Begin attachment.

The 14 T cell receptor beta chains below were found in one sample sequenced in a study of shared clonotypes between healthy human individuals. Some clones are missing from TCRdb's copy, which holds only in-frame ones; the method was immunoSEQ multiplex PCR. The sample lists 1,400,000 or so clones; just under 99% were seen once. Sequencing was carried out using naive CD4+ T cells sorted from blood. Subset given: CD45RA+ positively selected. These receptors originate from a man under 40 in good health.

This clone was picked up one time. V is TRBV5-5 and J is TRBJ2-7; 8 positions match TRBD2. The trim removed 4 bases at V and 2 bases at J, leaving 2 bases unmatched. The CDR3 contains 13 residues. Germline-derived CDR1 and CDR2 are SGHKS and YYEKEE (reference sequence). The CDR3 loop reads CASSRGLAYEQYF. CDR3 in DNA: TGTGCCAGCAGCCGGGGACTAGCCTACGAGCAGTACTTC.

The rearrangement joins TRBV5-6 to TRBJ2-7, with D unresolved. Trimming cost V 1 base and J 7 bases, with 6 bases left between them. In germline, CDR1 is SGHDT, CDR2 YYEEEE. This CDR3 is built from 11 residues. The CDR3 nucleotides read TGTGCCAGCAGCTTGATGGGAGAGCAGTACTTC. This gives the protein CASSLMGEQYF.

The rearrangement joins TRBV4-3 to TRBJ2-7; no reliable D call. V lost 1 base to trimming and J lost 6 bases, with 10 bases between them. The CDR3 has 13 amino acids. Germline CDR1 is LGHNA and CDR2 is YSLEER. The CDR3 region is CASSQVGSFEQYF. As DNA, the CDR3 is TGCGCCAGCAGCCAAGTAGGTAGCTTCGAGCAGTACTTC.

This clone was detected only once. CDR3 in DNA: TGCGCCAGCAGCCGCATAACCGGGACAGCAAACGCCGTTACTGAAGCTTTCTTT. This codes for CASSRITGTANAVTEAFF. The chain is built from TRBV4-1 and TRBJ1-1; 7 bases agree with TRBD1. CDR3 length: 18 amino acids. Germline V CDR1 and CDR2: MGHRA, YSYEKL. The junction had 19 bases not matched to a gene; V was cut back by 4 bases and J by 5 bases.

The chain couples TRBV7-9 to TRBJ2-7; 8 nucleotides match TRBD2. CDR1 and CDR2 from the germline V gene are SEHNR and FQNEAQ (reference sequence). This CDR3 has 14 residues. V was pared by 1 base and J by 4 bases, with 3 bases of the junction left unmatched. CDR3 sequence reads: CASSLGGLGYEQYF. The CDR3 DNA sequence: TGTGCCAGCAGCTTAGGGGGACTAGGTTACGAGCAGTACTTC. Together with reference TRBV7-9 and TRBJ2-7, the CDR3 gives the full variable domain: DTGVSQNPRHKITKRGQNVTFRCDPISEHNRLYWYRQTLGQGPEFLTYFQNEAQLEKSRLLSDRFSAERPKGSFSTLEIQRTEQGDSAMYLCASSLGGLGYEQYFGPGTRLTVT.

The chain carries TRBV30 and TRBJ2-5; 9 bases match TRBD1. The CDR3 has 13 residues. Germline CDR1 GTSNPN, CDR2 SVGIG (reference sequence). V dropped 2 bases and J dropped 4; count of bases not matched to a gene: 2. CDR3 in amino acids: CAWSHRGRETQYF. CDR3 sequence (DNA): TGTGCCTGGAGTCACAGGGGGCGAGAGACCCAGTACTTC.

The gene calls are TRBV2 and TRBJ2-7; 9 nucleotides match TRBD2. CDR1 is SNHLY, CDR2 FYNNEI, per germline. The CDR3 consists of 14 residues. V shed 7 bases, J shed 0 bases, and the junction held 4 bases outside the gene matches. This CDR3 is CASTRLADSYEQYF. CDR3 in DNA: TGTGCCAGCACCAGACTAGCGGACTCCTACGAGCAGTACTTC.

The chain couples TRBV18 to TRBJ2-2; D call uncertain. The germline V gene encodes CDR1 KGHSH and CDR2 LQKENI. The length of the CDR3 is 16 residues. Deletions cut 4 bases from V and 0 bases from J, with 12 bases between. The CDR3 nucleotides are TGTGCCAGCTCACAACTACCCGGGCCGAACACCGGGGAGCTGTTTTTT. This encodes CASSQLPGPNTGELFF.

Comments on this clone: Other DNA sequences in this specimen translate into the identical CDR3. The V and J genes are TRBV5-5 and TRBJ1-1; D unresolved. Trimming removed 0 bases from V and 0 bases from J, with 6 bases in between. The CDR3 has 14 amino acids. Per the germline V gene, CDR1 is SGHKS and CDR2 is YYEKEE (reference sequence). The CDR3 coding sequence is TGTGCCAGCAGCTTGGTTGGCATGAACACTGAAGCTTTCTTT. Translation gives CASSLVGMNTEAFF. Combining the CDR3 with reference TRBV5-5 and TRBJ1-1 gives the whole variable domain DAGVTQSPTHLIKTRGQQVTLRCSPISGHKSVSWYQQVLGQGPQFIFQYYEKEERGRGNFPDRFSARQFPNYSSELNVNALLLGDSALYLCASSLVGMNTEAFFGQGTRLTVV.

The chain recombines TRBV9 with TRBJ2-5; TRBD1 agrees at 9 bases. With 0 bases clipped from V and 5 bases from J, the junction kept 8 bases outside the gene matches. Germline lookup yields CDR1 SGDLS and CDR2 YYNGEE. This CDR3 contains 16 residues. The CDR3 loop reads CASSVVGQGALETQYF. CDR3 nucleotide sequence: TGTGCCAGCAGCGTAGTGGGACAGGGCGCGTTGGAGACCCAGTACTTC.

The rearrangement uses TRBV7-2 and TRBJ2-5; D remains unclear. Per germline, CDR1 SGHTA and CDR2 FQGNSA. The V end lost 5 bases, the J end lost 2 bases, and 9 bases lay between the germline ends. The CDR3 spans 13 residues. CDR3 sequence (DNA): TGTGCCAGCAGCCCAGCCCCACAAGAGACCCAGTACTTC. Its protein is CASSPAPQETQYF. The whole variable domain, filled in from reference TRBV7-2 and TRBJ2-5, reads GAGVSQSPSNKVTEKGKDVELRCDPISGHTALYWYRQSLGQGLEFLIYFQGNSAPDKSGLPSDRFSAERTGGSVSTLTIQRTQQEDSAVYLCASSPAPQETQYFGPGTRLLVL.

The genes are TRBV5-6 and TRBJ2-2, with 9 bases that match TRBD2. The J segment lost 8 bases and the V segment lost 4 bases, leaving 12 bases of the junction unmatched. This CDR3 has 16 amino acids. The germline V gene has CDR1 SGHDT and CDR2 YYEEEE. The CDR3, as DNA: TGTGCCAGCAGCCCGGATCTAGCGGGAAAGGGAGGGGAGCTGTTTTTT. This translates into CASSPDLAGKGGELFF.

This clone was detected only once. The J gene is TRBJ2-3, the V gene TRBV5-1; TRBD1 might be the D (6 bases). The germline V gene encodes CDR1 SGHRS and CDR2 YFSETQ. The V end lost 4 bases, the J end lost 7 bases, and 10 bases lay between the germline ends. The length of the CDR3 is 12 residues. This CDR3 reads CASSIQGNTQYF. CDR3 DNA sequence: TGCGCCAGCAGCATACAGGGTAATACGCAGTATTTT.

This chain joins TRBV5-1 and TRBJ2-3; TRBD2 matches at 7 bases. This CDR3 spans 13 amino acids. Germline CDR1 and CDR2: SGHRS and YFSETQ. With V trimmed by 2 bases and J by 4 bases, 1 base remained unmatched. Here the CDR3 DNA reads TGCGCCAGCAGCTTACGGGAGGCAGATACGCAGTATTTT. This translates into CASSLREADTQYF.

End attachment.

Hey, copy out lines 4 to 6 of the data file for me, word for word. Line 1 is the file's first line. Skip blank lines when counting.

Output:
The rearrangement joins TRBV4-3 to TRBJ2-7; no reliable D call. V lost 1 base to trimming and J lost 6 bases, with 10 bases between them. The CDR3 has 13 amino acids. Germline CDR1 is LGHNA and CDR2 is YSLEER. The CDR3 region is CASSQVGSFEQYF. As DNA, the CDR3 is TGCGCCAGCAGCCAAGTAGGTAGCTTCGAGCAGTACTTC.

This clone was detected only once. CDR3 in DNA: TGCGCCAGCAGCCGCATAACCGGGACAGCAAACGCCGTTACTGAAGCTTTCTTT. This codes for CASSRITGTANAVTEAFF. The chain is built from TRBV4-1 and TRBJ1-1; 7 bases agree with TRBD1. CDR3 length: 18 amino acids. Germline V CDR1 and CDR2: MGHRA, YSYEKL. The junction had 19 bases not matched to a gene; V was cut back by 4 bases and J by 5 bases.

The chain couples TRBV7-9 to TRBJ2-7; 8 nucleotides match TRBD2. CDR1 and CDR2 from the germline V gene are SEHNR and FQNEAQ (reference sequence). This CDR3 has 14 residues. V was pared by 1 base and J by 4 bases, with 3 bases of the junction left unmatched. CDR3 sequence reads: CASSLGGLGYEQYF. The CDR3 DNA sequence: TGTGCCAGCAGCTTAGGGGGACTAGGTTACGAGCAGTACTTC. Together with reference TRBV7-9 and TRBJ2-7, the CDR3 gives the full variable domain: DTGVSQNPRHKITKRGQNVTFRCDPISEHNRLYWYRQTLGQGPEFLTYFQNEAQLEKSRLLSDRFSAERPKGSFSTLEIQRTEQGDSAMYLCASSLGGLGYEQYFGPGTRLTVT.